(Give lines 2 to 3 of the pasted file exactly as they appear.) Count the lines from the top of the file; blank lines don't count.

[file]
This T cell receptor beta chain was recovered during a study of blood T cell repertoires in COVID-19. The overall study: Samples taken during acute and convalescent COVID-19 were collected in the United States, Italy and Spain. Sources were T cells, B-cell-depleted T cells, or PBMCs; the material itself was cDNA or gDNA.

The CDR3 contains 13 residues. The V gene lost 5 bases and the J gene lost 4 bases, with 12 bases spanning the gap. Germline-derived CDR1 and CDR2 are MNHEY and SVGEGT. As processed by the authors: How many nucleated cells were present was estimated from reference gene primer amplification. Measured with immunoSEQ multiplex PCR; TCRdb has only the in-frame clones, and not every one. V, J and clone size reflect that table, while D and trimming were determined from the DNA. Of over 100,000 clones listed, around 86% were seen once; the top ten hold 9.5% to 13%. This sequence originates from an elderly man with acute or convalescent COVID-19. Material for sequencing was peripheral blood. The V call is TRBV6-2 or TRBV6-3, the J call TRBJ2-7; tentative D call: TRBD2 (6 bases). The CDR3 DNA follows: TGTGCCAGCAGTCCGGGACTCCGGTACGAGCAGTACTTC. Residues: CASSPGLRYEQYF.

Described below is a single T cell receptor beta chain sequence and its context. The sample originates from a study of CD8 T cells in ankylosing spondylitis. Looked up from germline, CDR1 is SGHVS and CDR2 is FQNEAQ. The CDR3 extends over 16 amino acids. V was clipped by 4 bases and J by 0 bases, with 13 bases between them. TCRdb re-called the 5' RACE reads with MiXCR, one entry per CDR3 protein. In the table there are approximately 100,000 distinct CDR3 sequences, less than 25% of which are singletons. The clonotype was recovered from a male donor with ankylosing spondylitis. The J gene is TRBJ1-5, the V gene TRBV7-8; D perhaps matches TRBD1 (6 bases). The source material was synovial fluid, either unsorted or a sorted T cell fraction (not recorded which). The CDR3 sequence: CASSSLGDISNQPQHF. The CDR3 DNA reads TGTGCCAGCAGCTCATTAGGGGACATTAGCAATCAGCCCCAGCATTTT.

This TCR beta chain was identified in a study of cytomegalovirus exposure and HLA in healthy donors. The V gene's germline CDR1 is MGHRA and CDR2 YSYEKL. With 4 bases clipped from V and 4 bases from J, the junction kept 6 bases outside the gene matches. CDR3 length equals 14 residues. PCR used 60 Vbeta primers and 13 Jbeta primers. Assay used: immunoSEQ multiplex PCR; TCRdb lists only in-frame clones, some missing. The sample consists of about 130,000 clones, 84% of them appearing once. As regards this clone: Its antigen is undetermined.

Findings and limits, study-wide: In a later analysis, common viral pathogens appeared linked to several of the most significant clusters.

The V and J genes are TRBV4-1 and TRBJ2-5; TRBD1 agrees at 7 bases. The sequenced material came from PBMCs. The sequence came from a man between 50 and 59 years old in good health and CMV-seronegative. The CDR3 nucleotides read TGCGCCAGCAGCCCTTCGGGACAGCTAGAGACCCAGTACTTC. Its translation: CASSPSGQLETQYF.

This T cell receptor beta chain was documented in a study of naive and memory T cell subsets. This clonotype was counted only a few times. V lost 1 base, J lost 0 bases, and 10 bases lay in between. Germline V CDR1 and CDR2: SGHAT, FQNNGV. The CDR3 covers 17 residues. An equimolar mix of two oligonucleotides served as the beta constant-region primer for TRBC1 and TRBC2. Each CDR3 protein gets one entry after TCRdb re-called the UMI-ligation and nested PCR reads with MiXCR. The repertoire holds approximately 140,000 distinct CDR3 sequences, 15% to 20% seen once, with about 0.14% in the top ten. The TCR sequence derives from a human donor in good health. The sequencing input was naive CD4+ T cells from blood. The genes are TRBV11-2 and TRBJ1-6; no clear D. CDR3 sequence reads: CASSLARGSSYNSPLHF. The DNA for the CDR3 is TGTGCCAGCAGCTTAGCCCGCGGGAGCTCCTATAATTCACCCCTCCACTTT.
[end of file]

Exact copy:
The CDR3 contains 13 residues. The V gene lost 5 bases and the J gene lost 4 bases, with 12 bases spanning the gap. Germline-derived CDR1 and CDR2 are MNHEY and SVGEGT. As processed by the authors: How many nucleated cells were present was estimated from reference gene primer amplification. Measured with immunoSEQ multiplex PCR; TCRdb has only the in-frame clones, and not every one. V, J and clone size reflect that table, while D and trimming were determined from the DNA. Of over 100,000 clones listed, around 86% were seen once; the top ten hold 9.5% to 13%. This sequence originates from an elderly man with acute or convalescent COVID-19. Material for sequencing was peripheral blood. The V call is TRBV6-2 or TRBV6-3, the J call TRBJ2-7; tentative D call: TRBD2 (6 bases). The CDR3 DNA follows: TGTGCCAGCAGTCCGGGACTCCGGTACGAGCAGTACTTC. Residues: CASSPGLRYEQYF.

Described below is a single T cell receptor beta chain sequence and its context. The sample originates from a study of CD8 T cells in ankylosing spondylitis. Looked up from germline, CDR1 is SGHVS and CDR2 is FQNEAQ. The CDR3 extends over 16 amino acids. V was clipped by 4 bases and J by 0 bases, with 13 bases between them. TCRdb re-called the 5' RACE reads with MiXCR, one entry per CDR3 protein. In the table there are approximately 100,000 distinct CDR3 sequences, less than 25% of which are singletons. The clonotype was recovered from a male donor with ankylosing spondylitis. The J gene is TRBJ1-5, the V gene TRBV7-8; D perhaps matches TRBD1 (6 bases). The source material was synovial fluid, either unsorted or a sorted T cell fraction (not recorded which). The CDR3 sequence: CASSSLGDISNQPQHF. The CDR3 DNA reads TGTGCCAGCAGCTCATTAGGGGACATTAGCAATCAGCCCCAGCATTTT.